Government

Gubernatorial Recall Election Results – When To Expect Them

election results graphic

On election night, we all want to know the results right away. But counting ballots takes time, and that includes for a special election such as the Sept. 14 California Gubernatorial Recall Election. Here are some reasons why:

  • Record high number of over 1.96 million registered voters.
  • More mail ballots issued than ever before because every active registered voter received a ballot in the mail.
  • Mail ballots can be counted if postmarked on or before Election Day and received on or before Sept. 21.
  • Voting locations opened for a four-day period, Sept. 11 – Sept. 14.

So, what can you expect on election night?

The first set of unofficial results will appear shortly after 8 p.m. This will include mail ballots received before Election Day, including polls ballots from early voting between Sept. 11 – 13. After the first unofficial report, election night updates will add only ballots cast at polls on Election Day.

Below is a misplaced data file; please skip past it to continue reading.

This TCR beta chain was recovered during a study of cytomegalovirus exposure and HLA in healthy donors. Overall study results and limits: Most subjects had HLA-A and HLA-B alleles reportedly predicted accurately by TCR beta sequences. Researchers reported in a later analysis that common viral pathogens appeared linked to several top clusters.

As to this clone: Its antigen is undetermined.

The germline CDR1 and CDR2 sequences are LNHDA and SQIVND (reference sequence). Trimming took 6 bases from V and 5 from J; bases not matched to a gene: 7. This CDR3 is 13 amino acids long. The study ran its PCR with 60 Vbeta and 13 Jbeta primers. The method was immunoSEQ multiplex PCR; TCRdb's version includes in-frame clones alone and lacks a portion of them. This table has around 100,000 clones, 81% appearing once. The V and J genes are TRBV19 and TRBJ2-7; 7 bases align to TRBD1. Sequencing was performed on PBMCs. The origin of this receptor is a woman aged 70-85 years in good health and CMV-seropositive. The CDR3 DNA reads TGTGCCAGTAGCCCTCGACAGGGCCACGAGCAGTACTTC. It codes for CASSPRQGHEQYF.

The Election Day ballots come in after the polls close at 8 p.m. There may be a gap in time for the next set of results due to poll workers packing up supplies at each location and driving from 221 voting locations across the county.

Upon arrival, the polls ballots are scanned, and results will be periodically updated throughout the night until most of the precinct ballots have been counted.

It may be midnight, however, before all voting location ballots arrive at the Registrar’s. The final unofficial election night results may not come in until after 1 a.m. and will only cover the ballots that can be counted immediately. You can follow the Registrar’s office on Twitter for updates.

The counting of ballots does not end on election night. Here’s what remains:

Mail ballots. The Registrar’s office mailed over 1.96 million ballots for this election and anticipates between 200,000 to 250,000 mail ballots could be dropped off at voting locations or picked up at the U.S. Postal Service on Election Day. Plus, mail ballots sent right before or on Election Day have 7 days to arrive if postmarked by Election Day.

Then there are provisional ballots. People who missed the Aug. 30 registration deadline may conditionally register and vote provisionally up to and on Election Day. It’s unknown how many people will choose to do that.

For each provisional ballot, election workers must make sure the voter didn’t already cast a ballot.

After election night, the next release of unofficial results will be Thursday, Sept. 16 after 5 p.m. Additional postings may occur at the discretion of the Registrar.

However, election results must be certified 30 days after Election Day, on Oct. 14, and the Registrar expects to use every minute of the certification period to make sure the results are accurate.

To view election results, visit sdvote.com.